A message from our Israel Director Tamar Morad.
On August 18, we lost a giant. Prof. Sasson Somekh, who passed away at age 86, was one of the world’s foremost experts in modern Arab literature and headed Tel Aviv University’s Department of Arabic Language and Literature for more than a decade. He received the Israel Prize in Middle Eastern studies in 2005.
When I read the sad news with my morning coffee, sitting beside me, by chance, was the final volume in Naguib Mahfouz’ The Cairo Trilogy. I had ordered Sugar Street after having been completely absorbed by the first and the second volumes—and convinced that the Trilogy should be required reading for every Israeli, every Jew, and everyone driven to understand modern Arab history. Somekh wrote his Oxford doctoral thesis on Mahfouz’s novels and went on to become a dear friend of the prolific Egyptian author, whom he had visited numerous times in Cairo. The coincidence wasn’t lost on me.
Somekh had access to Mahfouz’s world because he grew up in an Arab country, had a deep appreciation for what it had to offer, and felt compelled to transfer this knowledge and passion to others. Somekh was born in Baghdad in 1933 and immigrated to Israel in 1951 with the mass exodus of Iraqi Jews, which emptied Iraq of the great majority of its Jewish population. When he was 70 years old, he sat down to write the first volume of his autobiography, Baghdad Yesterday: The Making of an Arab Jew.
I was lucky enough to have had the opportunity to interview Somekh at length as part of my research for the oral history collection I co-edited in 2008, Iraq’s Last Jews. Beyond sharing the moving details of his life in Iraq, he was kind enough to share with me much more—and, as a journalist with little more than a spark of passion for the subject and a last name that hinted that I had married someone with Iraqi roots, I was grateful. He shared his knowledge of the history of the Jews of Iraq, the Arab world, and the challenging integration of the Jews of Arab and Muslim lands into Israel. Baghdad Yesterday, published in English a year later, became essential reading for me.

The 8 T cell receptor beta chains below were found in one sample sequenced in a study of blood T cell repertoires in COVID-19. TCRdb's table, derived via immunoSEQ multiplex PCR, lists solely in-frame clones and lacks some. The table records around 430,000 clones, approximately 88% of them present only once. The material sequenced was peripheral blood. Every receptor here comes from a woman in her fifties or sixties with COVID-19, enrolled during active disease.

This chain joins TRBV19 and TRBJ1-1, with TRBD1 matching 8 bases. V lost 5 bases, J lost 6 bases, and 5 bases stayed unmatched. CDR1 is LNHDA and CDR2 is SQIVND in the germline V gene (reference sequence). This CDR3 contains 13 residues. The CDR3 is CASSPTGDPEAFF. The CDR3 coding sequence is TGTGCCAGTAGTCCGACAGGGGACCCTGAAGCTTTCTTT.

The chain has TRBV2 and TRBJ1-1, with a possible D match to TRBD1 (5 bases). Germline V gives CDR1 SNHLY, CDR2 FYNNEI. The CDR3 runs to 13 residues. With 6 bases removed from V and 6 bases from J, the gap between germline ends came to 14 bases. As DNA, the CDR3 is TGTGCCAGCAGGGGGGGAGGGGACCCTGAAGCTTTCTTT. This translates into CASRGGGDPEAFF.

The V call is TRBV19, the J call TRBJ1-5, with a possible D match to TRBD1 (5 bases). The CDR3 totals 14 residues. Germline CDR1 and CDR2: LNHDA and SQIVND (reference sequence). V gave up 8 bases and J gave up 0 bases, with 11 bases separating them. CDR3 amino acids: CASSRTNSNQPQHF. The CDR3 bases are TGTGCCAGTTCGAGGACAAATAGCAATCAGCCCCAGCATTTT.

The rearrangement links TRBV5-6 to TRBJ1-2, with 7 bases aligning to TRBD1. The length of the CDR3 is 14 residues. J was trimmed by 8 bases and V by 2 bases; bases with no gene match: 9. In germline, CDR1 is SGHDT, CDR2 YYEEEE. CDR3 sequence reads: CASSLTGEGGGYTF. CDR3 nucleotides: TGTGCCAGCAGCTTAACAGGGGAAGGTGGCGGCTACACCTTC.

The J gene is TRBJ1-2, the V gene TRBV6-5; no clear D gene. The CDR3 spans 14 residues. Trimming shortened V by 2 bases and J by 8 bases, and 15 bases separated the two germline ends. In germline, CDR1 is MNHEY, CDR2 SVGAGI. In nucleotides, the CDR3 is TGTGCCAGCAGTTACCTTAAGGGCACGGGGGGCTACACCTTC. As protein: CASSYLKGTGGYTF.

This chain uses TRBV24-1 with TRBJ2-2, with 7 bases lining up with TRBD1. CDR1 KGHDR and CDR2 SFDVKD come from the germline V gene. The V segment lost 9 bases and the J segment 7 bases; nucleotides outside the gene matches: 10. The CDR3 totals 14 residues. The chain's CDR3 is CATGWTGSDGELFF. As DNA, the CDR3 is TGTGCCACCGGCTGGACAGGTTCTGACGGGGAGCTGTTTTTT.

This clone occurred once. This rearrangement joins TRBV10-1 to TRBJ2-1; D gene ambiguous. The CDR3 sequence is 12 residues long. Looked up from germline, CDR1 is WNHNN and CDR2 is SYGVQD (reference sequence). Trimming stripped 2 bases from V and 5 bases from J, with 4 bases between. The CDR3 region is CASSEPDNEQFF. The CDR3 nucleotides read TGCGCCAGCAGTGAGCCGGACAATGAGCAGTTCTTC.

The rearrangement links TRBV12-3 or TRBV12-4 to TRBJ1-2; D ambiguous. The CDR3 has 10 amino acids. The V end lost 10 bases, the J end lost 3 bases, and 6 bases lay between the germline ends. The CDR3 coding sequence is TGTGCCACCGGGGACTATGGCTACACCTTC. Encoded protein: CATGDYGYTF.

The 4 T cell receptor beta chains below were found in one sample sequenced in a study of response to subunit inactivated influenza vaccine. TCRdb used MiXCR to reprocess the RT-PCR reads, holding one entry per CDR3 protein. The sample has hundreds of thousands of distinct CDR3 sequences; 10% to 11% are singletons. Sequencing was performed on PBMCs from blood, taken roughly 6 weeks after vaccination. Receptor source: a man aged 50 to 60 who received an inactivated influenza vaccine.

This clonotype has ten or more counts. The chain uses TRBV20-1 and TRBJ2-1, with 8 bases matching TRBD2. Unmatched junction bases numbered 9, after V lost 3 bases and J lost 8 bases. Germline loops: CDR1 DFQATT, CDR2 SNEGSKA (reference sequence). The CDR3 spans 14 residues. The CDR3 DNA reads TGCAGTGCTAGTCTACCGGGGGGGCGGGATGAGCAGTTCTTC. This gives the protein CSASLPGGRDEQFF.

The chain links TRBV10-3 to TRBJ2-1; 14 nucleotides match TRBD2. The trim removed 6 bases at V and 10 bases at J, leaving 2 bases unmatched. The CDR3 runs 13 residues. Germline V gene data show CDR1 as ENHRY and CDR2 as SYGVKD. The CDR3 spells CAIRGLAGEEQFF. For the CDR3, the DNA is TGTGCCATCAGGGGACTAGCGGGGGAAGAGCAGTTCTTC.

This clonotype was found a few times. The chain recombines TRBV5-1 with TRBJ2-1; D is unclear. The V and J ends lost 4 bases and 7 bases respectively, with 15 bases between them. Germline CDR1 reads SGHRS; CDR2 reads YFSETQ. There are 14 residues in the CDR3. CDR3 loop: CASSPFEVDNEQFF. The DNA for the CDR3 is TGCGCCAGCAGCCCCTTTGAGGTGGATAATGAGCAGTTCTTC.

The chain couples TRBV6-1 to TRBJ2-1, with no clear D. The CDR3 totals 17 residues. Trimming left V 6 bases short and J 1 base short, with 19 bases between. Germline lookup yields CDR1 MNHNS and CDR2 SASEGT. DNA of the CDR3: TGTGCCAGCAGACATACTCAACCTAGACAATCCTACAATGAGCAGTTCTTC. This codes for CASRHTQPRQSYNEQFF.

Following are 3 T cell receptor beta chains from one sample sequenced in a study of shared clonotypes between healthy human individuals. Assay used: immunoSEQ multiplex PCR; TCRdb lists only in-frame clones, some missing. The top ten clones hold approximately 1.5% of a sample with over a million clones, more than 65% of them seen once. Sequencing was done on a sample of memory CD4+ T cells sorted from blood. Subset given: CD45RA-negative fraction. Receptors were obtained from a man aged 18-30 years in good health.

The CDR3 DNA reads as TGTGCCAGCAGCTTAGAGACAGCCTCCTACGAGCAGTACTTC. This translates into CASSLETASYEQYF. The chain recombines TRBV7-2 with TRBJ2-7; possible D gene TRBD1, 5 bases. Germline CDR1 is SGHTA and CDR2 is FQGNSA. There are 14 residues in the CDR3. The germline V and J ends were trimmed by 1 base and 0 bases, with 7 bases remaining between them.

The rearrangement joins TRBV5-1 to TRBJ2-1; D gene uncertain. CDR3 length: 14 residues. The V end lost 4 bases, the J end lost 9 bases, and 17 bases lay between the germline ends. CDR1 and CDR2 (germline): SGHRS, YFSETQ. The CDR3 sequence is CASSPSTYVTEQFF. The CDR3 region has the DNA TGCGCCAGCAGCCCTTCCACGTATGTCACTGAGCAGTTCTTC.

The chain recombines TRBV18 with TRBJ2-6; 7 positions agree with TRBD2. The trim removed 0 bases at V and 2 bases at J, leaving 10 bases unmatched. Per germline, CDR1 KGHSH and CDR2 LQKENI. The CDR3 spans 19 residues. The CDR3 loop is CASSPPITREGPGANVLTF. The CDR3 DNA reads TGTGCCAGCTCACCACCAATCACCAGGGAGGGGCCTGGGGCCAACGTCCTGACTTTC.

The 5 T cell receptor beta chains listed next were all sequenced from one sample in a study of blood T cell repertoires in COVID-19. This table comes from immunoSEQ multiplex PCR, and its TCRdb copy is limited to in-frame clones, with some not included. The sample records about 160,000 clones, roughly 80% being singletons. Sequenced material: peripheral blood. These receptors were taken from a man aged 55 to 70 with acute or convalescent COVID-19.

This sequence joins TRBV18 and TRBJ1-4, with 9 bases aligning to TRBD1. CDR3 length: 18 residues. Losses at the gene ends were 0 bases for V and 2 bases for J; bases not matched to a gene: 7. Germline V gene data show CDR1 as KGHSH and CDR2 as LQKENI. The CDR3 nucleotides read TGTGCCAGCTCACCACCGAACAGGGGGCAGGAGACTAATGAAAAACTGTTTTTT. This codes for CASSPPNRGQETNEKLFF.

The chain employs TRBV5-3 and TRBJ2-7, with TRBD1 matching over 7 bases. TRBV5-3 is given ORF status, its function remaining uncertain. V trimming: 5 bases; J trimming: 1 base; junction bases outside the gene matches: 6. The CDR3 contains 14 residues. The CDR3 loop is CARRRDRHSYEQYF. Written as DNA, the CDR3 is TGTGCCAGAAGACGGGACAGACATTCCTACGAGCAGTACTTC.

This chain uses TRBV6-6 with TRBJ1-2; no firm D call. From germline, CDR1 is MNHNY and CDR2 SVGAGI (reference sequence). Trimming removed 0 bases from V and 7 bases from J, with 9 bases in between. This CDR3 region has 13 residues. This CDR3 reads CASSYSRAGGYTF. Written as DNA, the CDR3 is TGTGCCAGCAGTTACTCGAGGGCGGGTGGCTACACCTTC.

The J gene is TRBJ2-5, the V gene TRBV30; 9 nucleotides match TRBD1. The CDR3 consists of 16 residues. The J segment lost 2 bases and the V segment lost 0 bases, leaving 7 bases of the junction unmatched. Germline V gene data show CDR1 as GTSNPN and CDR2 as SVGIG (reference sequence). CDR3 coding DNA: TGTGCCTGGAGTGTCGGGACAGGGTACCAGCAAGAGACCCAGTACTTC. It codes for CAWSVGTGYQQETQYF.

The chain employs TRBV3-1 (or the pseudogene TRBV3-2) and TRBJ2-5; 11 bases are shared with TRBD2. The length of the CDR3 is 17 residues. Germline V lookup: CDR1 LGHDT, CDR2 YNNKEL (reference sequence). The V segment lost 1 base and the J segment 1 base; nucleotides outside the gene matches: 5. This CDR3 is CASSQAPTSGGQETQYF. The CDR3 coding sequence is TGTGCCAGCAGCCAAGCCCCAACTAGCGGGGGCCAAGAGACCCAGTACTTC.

Somekh’s passing is another reminder of the urgency of telling—now, today, without pause—the story of the Jews of Arab and Islamic lands. His was an exceptional case of a Jewish, Israeli academic driven to convey to others the world of Arab literature and history, and the Jewish experience in an Arab country, from his unique perspective of having lived it himself, as a Baghdadi Jew.
With all best wishes for a healthy and happy Jewish New Year. Shana Tova.